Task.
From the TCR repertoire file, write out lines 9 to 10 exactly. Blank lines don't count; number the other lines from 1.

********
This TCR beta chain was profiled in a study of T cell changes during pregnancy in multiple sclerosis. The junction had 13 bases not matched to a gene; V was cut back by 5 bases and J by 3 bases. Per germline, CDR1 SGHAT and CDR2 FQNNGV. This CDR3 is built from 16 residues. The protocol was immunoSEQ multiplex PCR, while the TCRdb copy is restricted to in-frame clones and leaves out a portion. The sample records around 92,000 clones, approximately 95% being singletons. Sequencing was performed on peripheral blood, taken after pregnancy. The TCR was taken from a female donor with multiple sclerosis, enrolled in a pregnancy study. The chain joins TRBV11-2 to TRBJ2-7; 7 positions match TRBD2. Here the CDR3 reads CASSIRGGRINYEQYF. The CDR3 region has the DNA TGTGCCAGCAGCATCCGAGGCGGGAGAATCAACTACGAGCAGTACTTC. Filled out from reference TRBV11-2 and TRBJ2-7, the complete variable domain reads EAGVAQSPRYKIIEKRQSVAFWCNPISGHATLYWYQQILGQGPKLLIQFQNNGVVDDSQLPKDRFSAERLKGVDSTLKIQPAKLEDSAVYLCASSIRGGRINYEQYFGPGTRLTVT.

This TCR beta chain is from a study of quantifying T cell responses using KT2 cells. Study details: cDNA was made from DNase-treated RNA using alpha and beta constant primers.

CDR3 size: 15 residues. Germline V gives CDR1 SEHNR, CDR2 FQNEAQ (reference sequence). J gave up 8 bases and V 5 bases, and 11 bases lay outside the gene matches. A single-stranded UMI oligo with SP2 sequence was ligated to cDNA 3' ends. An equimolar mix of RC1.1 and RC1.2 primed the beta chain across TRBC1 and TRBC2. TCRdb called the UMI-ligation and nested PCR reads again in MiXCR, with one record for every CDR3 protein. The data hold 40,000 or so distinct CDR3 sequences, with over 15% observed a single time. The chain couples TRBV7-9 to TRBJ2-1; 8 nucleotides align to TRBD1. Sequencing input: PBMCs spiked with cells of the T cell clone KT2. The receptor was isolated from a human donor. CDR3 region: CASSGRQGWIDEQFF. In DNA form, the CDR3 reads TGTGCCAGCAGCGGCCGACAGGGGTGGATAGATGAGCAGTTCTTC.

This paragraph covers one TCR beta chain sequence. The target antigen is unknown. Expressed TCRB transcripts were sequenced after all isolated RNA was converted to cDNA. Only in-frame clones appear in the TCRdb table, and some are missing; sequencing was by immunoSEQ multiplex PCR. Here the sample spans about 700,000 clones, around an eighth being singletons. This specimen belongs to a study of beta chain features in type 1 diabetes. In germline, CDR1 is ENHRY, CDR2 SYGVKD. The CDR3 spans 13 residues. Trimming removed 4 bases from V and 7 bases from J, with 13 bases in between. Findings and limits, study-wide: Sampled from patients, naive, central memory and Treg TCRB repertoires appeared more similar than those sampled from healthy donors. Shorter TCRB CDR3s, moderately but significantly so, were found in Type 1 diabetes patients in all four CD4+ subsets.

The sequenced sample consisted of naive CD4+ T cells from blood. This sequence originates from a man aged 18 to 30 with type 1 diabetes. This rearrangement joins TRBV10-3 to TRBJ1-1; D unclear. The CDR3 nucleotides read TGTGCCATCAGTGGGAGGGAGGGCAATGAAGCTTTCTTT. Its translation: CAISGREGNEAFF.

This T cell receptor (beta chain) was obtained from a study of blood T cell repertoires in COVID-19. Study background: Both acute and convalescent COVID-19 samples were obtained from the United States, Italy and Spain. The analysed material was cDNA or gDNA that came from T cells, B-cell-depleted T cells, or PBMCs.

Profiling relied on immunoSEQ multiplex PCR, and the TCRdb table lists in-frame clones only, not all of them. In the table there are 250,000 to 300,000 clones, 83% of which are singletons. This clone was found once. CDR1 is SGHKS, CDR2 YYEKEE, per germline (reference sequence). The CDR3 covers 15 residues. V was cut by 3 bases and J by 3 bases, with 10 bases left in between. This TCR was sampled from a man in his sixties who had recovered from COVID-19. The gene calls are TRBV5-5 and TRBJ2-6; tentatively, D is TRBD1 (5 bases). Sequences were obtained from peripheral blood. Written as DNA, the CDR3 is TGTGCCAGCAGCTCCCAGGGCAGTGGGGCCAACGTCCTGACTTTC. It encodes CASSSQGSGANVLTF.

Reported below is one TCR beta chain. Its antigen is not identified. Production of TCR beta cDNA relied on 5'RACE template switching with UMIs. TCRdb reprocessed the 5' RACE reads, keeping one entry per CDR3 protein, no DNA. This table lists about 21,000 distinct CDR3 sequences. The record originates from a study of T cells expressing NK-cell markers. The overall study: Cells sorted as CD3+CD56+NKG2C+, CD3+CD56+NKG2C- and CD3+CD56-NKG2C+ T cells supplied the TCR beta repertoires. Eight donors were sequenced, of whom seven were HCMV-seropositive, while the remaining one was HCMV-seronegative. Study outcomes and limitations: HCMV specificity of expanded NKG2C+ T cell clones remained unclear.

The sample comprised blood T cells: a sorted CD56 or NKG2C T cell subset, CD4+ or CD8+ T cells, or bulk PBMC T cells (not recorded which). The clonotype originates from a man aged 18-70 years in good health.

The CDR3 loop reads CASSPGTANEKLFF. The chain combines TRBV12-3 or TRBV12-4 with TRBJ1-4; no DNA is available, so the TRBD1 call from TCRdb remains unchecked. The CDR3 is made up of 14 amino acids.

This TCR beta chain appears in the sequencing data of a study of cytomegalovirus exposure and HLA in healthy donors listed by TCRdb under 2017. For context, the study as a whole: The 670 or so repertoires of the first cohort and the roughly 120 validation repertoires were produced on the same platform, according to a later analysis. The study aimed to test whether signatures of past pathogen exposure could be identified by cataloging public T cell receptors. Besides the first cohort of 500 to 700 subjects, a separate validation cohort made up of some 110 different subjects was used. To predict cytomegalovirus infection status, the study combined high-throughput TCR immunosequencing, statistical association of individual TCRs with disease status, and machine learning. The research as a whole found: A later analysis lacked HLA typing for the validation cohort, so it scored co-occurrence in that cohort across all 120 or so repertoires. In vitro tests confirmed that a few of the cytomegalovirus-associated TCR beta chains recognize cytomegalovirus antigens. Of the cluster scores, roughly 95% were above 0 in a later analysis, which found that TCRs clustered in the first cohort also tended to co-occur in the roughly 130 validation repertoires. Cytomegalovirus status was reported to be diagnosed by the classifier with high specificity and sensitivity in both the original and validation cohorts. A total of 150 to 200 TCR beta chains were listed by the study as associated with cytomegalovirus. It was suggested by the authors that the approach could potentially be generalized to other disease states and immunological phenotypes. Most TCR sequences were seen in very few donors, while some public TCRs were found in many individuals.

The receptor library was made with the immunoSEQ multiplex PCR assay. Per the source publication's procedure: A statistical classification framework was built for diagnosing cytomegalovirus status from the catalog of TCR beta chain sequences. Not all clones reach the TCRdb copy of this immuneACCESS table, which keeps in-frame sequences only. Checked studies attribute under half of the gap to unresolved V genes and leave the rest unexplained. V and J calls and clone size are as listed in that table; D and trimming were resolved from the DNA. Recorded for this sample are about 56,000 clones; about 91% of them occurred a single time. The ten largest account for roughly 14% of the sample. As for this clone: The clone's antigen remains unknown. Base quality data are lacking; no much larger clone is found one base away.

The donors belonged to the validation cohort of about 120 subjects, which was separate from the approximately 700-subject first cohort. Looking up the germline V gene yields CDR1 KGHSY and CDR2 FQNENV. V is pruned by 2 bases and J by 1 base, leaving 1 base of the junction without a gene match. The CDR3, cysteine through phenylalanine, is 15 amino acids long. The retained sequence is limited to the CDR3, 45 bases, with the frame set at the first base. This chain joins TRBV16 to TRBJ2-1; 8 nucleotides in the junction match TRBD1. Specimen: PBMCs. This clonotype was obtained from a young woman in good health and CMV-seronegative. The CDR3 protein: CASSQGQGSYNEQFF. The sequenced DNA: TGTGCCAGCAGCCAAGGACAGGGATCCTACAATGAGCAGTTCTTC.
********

The sample comprised blood T cells: a sorted CD56 or NKG2C T cell subset, CD4+ or CD8+ T cells, or bulk PBMC T cells (not recorded which). The clonotype originates from a man aged 18-70 years in good health.

The CDR3 loop reads CASSPGTANEKLFF. The chain combines TRBV12-3 or TRBV12-4 with TRBJ1-4; no DNA is available, so the TRBD1 call from TCRdb remains unchecked. The CDR3 is made up of 14 amino acids.